From Buckden we followed the Dales Way along the Wharfe back to Kettlewell. There were a lot of people on it, a big contrast with the earlier part of the day. I can imagine the path being very pretty in good weather (isn't it the most-walked long distance path?) but it got a bit tedious, although Beryl was dispensing wine gums to raise our spirits. We were all glad to get back to the car.
A day of what might have been.
The others were tired from the Three Peaks and not wanting to walk much. We set off up the side of Ingleborough to the show cave and Gaping Gill. I'd thought about going on to the top but, when we should have been able to see it, we couldn't because of cloud. So I did a rejig planning to leave the others part way down their return to explore the limestone fields. By that time it was threatening rain and I didn't feel like getting soaked for the third day running so we just returned to Clapham.
I was really pleased that we'd got to Gaping Gill. I'd known about it since I was at school but this was my first visit. The stream falls 350 foot down the pot and the top isn't fenced off; it's very disconcerting trying to see as much as possible without overbalancing. We had lunch there and it was very pleasant.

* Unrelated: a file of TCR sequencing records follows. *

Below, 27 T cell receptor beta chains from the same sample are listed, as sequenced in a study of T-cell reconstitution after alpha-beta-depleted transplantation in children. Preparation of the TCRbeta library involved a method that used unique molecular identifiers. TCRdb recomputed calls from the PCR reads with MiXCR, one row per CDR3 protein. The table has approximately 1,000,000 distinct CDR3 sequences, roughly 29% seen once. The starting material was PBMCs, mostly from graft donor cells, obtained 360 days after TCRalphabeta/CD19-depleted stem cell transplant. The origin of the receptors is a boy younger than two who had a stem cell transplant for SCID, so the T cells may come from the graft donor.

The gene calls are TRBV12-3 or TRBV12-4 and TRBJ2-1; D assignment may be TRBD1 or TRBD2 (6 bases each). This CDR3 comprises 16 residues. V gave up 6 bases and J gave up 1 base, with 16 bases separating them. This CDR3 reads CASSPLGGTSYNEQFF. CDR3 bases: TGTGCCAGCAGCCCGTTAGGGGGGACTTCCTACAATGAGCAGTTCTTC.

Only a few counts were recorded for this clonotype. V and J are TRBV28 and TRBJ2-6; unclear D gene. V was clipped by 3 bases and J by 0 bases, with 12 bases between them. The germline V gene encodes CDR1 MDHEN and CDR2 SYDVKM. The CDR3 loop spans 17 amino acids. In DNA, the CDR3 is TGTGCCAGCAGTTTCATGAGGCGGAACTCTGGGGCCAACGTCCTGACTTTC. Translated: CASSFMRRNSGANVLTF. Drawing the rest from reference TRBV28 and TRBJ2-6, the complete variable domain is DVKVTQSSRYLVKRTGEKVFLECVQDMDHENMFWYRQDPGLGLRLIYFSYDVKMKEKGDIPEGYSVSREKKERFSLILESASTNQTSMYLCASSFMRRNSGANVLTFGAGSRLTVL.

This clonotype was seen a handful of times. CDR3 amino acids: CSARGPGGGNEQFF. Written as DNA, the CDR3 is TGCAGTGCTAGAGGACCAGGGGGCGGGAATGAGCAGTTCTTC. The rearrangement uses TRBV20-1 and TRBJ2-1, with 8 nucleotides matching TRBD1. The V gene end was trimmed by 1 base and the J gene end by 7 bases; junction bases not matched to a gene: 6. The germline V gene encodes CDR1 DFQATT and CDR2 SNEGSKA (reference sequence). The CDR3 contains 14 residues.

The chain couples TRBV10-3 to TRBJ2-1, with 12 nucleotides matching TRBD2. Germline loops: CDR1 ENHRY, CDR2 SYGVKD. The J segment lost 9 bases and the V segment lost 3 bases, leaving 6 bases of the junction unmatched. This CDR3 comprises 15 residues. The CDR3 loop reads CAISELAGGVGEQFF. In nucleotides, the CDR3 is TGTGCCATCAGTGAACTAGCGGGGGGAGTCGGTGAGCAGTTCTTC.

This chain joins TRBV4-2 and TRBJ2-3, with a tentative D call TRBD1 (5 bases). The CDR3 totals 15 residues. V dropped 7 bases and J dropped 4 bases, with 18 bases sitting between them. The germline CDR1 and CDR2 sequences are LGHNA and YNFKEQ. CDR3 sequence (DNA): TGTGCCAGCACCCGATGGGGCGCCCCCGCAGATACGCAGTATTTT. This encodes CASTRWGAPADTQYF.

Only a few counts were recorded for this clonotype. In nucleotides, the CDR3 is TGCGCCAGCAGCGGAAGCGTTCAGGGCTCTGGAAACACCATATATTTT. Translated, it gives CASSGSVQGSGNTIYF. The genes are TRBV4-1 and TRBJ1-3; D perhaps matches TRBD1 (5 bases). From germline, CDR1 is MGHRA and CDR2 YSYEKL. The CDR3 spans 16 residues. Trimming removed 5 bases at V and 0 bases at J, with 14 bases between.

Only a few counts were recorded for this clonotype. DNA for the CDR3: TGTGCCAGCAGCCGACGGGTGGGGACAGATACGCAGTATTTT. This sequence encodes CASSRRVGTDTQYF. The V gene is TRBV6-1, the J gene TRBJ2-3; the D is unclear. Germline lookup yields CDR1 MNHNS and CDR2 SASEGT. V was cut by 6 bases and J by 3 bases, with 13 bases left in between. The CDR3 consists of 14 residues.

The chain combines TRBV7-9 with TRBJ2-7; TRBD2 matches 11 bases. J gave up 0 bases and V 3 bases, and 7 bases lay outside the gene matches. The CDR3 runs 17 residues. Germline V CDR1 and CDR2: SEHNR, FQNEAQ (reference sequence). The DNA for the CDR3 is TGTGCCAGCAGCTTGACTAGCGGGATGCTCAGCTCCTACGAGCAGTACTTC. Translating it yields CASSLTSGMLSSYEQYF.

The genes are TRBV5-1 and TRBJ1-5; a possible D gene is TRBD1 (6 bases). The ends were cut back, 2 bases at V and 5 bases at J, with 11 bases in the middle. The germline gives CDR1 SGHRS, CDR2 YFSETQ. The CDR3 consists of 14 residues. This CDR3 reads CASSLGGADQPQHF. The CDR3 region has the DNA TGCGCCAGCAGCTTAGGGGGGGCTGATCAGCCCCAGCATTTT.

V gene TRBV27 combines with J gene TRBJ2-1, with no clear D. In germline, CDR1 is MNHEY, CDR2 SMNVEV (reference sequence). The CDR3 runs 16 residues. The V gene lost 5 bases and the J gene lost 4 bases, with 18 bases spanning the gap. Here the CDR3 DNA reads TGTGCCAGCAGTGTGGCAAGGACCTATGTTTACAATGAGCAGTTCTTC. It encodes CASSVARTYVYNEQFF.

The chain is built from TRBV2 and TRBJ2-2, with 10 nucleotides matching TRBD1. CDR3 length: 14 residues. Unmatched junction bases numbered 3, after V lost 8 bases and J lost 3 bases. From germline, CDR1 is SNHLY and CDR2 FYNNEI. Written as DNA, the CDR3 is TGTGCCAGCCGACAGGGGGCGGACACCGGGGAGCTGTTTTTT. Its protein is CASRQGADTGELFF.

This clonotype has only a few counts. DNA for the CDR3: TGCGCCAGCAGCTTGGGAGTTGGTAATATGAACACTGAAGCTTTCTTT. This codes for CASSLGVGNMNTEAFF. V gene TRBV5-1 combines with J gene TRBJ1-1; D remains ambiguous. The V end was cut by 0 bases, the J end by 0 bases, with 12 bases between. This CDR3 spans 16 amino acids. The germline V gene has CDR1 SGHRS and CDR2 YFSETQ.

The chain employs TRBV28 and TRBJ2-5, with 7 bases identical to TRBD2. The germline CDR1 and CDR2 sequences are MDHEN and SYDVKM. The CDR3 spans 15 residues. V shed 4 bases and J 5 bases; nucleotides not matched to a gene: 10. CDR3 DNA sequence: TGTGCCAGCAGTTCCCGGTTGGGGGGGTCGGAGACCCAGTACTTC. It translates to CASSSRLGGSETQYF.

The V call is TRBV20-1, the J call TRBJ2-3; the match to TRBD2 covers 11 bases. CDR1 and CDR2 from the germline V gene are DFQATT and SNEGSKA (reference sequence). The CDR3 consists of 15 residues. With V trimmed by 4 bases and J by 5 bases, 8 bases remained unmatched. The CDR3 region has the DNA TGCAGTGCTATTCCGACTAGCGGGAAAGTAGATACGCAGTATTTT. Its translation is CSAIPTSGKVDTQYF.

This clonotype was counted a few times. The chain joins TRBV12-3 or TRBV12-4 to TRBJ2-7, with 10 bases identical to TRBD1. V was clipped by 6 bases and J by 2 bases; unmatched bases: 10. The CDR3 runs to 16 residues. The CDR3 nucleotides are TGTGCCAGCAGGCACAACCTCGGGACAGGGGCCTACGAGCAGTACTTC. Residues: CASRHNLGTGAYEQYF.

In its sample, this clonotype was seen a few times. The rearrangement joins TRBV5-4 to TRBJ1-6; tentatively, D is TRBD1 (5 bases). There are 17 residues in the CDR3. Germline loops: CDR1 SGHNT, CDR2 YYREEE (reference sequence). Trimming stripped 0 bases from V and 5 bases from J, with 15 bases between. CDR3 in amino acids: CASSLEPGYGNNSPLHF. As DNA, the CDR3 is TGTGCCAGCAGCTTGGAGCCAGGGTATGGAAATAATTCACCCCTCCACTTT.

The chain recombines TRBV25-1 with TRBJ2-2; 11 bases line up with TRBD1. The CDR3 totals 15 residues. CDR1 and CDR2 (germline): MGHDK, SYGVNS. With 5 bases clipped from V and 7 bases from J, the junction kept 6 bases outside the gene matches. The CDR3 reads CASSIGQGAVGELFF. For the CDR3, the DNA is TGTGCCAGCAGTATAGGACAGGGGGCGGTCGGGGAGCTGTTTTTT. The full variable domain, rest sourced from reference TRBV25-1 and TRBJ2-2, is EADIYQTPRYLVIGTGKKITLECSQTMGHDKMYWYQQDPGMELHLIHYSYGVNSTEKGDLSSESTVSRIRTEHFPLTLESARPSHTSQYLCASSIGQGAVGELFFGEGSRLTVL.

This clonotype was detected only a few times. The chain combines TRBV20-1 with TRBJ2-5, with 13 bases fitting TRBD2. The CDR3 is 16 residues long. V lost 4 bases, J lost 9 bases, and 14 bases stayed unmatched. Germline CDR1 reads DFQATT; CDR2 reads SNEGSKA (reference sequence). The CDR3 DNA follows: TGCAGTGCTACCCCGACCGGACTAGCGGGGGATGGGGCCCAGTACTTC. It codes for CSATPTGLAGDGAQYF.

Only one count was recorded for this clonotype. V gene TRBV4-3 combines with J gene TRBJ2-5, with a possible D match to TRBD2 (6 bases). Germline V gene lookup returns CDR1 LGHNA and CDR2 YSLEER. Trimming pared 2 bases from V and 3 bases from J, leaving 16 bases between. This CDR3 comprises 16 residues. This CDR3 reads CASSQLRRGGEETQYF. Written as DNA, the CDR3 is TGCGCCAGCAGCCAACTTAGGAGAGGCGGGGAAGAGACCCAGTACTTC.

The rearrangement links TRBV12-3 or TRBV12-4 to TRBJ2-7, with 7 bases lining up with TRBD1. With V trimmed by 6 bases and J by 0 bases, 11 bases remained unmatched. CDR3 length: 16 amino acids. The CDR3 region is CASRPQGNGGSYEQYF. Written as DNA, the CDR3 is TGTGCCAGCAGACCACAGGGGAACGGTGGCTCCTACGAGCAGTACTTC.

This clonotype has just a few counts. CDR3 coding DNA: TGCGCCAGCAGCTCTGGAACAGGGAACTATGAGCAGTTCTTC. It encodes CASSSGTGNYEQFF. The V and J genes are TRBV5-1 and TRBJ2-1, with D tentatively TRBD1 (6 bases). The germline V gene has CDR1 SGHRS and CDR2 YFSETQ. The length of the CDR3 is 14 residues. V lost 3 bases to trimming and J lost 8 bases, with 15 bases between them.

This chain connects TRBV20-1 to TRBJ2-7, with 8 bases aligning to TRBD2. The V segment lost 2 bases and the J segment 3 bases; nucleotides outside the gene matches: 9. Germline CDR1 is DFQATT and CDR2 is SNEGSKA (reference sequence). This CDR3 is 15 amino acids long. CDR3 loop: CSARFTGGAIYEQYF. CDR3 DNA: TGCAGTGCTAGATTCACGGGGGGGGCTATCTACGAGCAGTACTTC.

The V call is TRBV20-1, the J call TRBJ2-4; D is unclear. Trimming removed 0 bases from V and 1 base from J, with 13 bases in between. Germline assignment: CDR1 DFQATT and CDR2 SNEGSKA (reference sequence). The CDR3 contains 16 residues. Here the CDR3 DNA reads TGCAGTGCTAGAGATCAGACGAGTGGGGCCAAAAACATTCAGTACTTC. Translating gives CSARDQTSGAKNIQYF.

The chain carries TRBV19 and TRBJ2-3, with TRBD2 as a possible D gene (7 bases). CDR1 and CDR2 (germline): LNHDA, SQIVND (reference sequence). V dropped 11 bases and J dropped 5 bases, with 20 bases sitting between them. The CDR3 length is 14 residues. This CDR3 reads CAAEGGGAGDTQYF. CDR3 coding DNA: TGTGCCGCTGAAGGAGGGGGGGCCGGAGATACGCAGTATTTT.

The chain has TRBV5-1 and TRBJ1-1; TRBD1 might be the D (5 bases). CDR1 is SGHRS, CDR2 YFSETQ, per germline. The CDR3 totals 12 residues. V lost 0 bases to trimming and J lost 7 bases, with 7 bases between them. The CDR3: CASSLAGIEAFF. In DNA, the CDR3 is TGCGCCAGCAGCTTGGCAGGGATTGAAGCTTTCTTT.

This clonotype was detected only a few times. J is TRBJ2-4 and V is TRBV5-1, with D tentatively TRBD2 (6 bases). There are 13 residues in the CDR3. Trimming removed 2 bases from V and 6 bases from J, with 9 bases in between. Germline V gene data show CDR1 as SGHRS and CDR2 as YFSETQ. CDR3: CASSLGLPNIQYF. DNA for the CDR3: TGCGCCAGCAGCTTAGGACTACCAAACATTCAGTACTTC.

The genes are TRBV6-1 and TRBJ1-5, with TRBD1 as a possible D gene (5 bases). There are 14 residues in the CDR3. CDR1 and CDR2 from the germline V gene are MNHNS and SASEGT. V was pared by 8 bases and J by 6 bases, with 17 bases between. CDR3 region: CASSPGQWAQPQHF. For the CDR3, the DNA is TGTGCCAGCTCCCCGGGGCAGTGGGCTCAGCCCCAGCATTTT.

Another Saturday out on my own. This was prewalking my Ramblers walk on 18 June. The original plan had been to go to Montgomery but this got dropped after my excursion there last month so I went back to the Breidden Hills.
I parked at the community centre at Crew Green and had to hack back an overgrown path. I knew this beforehand and had taken secutaires but it was still hard work. It was a lovely day and I soon gained height to get the views. It was a real treat all up the spine to Middletown Hill and then climbing again to Moel y Golfa. I could pick out the Shropshire hills as well as the Berwyns and Arans.